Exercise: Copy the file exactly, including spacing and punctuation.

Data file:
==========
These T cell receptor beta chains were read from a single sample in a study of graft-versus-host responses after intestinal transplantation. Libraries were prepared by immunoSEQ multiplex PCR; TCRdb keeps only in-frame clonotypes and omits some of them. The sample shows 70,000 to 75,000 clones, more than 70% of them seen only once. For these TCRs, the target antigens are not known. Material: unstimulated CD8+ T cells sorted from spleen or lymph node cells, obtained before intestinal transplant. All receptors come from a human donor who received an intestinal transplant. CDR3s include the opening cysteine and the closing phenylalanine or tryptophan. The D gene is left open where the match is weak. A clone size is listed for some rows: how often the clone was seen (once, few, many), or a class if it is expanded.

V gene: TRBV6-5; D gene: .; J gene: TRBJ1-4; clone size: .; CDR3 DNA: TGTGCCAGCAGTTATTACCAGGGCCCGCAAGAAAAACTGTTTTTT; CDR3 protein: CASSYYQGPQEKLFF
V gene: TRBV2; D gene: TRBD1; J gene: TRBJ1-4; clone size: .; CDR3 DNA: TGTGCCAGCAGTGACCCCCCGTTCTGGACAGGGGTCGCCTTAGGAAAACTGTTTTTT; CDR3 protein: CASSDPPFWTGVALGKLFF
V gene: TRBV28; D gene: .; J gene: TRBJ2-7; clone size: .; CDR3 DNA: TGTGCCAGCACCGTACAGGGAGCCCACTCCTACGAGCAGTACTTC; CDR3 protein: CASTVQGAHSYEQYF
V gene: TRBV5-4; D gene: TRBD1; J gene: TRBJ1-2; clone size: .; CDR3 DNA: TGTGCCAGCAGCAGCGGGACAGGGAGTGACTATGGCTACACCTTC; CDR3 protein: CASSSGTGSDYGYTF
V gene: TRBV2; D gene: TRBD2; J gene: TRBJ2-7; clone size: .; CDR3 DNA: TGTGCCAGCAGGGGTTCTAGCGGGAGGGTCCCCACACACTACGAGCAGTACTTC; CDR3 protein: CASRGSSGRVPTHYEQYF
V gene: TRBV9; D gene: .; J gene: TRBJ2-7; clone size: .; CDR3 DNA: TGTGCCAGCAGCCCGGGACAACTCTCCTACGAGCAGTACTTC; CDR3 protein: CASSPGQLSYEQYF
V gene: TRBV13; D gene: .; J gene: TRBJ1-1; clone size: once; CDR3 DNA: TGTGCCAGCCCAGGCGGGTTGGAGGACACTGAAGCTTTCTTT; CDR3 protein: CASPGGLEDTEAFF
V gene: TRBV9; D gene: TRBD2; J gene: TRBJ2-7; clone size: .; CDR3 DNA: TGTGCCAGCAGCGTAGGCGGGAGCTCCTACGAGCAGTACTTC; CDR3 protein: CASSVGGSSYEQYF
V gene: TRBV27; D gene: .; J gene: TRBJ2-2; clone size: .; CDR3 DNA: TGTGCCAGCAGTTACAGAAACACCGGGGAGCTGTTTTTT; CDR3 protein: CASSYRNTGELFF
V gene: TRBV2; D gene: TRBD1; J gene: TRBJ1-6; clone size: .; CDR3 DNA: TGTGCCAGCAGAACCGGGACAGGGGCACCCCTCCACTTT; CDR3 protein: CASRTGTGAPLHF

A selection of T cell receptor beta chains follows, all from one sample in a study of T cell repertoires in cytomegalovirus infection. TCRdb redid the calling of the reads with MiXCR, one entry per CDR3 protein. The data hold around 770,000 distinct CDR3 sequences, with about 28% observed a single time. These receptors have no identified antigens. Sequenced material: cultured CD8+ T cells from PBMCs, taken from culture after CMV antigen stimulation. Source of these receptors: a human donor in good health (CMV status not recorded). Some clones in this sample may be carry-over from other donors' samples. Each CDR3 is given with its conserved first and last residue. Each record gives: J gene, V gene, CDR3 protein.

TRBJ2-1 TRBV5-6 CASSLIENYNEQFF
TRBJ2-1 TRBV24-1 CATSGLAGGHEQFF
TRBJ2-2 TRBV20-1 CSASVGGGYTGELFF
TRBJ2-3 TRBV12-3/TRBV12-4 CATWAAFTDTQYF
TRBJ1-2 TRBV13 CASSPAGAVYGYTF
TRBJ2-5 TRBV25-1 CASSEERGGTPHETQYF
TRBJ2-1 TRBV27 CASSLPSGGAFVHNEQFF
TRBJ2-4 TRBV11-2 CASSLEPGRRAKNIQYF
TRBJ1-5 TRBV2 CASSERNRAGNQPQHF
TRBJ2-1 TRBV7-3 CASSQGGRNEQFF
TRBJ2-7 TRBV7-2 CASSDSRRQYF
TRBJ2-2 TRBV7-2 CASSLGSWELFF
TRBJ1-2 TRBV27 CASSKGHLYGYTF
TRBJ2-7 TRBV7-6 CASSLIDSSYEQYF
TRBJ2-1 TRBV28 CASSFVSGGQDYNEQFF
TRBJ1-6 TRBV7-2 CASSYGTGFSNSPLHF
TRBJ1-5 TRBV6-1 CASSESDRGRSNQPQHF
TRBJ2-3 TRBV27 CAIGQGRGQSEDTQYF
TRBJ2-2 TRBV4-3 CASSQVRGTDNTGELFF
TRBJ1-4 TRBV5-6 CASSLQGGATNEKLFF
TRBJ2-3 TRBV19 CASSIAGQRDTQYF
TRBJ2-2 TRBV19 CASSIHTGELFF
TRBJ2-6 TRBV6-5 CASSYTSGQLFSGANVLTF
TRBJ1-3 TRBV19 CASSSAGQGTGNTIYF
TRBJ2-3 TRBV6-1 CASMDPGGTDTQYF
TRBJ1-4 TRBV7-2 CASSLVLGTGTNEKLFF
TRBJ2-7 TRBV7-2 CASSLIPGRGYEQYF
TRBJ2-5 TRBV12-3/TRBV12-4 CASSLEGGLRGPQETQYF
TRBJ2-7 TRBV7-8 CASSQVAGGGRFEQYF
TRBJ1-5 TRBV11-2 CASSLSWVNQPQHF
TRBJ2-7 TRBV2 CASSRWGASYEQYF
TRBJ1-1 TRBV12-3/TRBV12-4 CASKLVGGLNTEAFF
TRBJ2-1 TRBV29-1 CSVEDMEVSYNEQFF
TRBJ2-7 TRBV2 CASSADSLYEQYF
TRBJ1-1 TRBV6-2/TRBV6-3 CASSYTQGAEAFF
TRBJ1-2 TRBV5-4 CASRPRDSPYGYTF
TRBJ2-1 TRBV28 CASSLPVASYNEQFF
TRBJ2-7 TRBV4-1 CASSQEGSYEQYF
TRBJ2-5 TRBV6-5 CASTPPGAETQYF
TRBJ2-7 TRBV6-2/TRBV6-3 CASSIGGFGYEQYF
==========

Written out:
These T cell receptor beta chains were read from a single sample in a study of graft-versus-host responses after intestinal transplantation. Libraries were prepared by immunoSEQ multiplex PCR; TCRdb keeps only in-frame clonotypes and omits some of them. The sample shows 70,000 to 75,000 clones, more than 70% of them seen only once. For these TCRs, the target antigens are not known. Material: unstimulated CD8+ T cells sorted from spleen or lymph node cells, obtained before intestinal transplant. All receptors come from a human donor who received an intestinal transplant. CDR3s include the opening cysteine and the closing phenylalanine or tryptophan. The D gene is left open where the match is weak. A clone size is listed for some rows: how often the clone was seen (once, few, many), or a class if it is expanded.

V gene: TRBV6-5; D gene: .; J gene: TRBJ1-4; clone size: .; CDR3 DNA: TGTGCCAGCAGTTATTACCAGGGCCCGCAAGAAAAACTGTTTTTT; CDR3 protein: CASSYYQGPQEKLFF
V gene: TRBV2; D gene: TRBD1; J gene: TRBJ1-4; clone size: .; CDR3 DNA: TGTGCCAGCAGTGACCCCCCGTTCTGGACAGGGGTCGCCTTAGGAAAACTGTTTTTT; CDR3 protein: CASSDPPFWTGVALGKLFF
V gene: TRBV28; D gene: .; J gene: TRBJ2-7; clone size: .; CDR3 DNA: TGTGCCAGCACCGTACAGGGAGCCCACTCCTACGAGCAGTACTTC; CDR3 protein: CASTVQGAHSYEQYF
V gene: TRBV5-4; D gene: TRBD1; J gene: TRBJ1-2; clone size: .; CDR3 DNA: TGTGCCAGCAGCAGCGGGACAGGGAGTGACTATGGCTACACCTTC; CDR3 protein: CASSSGTGSDYGYTF
V gene: TRBV2; D gene: TRBD2; J gene: TRBJ2-7; clone size: .; CDR3 DNA: TGTGCCAGCAGGGGTTCTAGCGGGAGGGTCCCCACACACTACGAGCAGTACTTC; CDR3 protein: CASRGSSGRVPTHYEQYF
V gene: TRBV9; D gene: .; J gene: TRBJ2-7; clone size: .; CDR3 DNA: TGTGCCAGCAGCCCGGGACAACTCTCCTACGAGCAGTACTTC; CDR3 protein: CASSPGQLSYEQYF
V gene: TRBV13; D gene: .; J gene: TRBJ1-1; clone size: once; CDR3 DNA: TGTGCCAGCCCAGGCGGGTTGGAGGACACTGAAGCTTTCTTT; CDR3 protein: CASPGGLEDTEAFF
V gene: TRBV9; D gene: TRBD2; J gene: TRBJ2-7; clone size: .; CDR3 DNA: TGTGCCAGCAGCGTAGGCGGGAGCTCCTACGAGCAGTACTTC; CDR3 protein: CASSVGGSSYEQYF
V gene: TRBV27; D gene: .; J gene: TRBJ2-2; clone size: .; CDR3 DNA: TGTGCCAGCAGTTACAGAAACACCGGGGAGCTGTTTTTT; CDR3 protein: CASSYRNTGELFF
V gene: TRBV2; D gene: TRBD1; J gene: TRBJ1-6; clone size: .; CDR3 DNA: TGTGCCAGCAGAACCGGGACAGGGGCACCCCTCCACTTT; CDR3 protein: CASRTGTGAPLHF

A selection of T cell receptor beta chains follows, all from one sample in a study of T cell repertoires in cytomegalovirus infection. TCRdb redid the calling of the reads with MiXCR, one entry per CDR3 protein. The data hold around 770,000 distinct CDR3 sequences, with about 28% observed a single time. These receptors have no identified antigens. Sequenced material: cultured CD8+ T cells from PBMCs, taken from culture after CMV antigen stimulation. Source of these receptors: a human donor in good health (CMV status not recorded). Some clones in this sample may be carry-over from other donors' samples. Each CDR3 is given with its conserved first and last residue. Each record gives: J gene, V gene, CDR3 protein.

TRBJ2-1 TRBV5-6 CASSLIENYNEQFF
TRBJ2-1 TRBV24-1 CATSGLAGGHEQFF
TRBJ2-2 TRBV20-1 CSASVGGGYTGELFF
TRBJ2-3 TRBV12-3/TRBV12-4 CATWAAFTDTQYF
TRBJ1-2 TRBV13 CASSPAGAVYGYTF
TRBJ2-5 TRBV25-1 CASSEERGGTPHETQYF
TRBJ2-1 TRBV27 CASSLPSGGAFVHNEQFF
TRBJ2-4 TRBV11-2 CASSLEPGRRAKNIQYF
TRBJ1-5 TRBV2 CASSERNRAGNQPQHF
TRBJ2-1 TRBV7-3 CASSQGGRNEQFF
TRBJ2-7 TRBV7-2 CASSDSRRQYF
TRBJ2-2 TRBV7-2 CASSLGSWELFF
TRBJ1-2 TRBV27 CASSKGHLYGYTF
TRBJ2-7 TRBV7-6 CASSLIDSSYEQYF
TRBJ2-1 TRBV28 CASSFVSGGQDYNEQFF
TRBJ1-6 TRBV7-2 CASSYGTGFSNSPLHF
TRBJ1-5 TRBV6-1 CASSESDRGRSNQPQHF
TRBJ2-3 TRBV27 CAIGQGRGQSEDTQYF
TRBJ2-2 TRBV4-3 CASSQVRGTDNTGELFF
TRBJ1-4 TRBV5-6 CASSLQGGATNEKLFF
TRBJ2-3 TRBV19 CASSIAGQRDTQYF
TRBJ2-2 TRBV19 CASSIHTGELFF
TRBJ2-6 TRBV6-5 CASSYTSGQLFSGANVLTF
TRBJ1-3 TRBV19 CASSSAGQGTGNTIYF
TRBJ2-3 TRBV6-1 CASMDPGGTDTQYF
TRBJ1-4 TRBV7-2 CASSLVLGTGTNEKLFF
TRBJ2-7 TRBV7-2 CASSLIPGRGYEQYF
TRBJ2-5 TRBV12-3/TRBV12-4 CASSLEGGLRGPQETQYF
TRBJ2-7 TRBV7-8 CASSQVAGGGRFEQYF
TRBJ1-5 TRBV11-2 CASSLSWVNQPQHF
TRBJ2-7 TRBV2 CASSRWGASYEQYF
TRBJ1-1 TRBV12-3/TRBV12-4 CASKLVGGLNTEAFF
TRBJ2-1 TRBV29-1 CSVEDMEVSYNEQFF
TRBJ2-7 TRBV2 CASSADSLYEQYF
TRBJ1-1 TRBV6-2/TRBV6-3 CASSYTQGAEAFF
TRBJ1-2 TRBV5-4 CASRPRDSPYGYTF
TRBJ2-1 TRBV28 CASSLPVASYNEQFF
TRBJ2-7 TRBV4-1 CASSQEGSYEQYF
TRBJ2-5 TRBV6-5 CASTPPGAETQYF
TRBJ2-7 TRBV6-2/TRBV6-3 CASSIGGFGYEQYF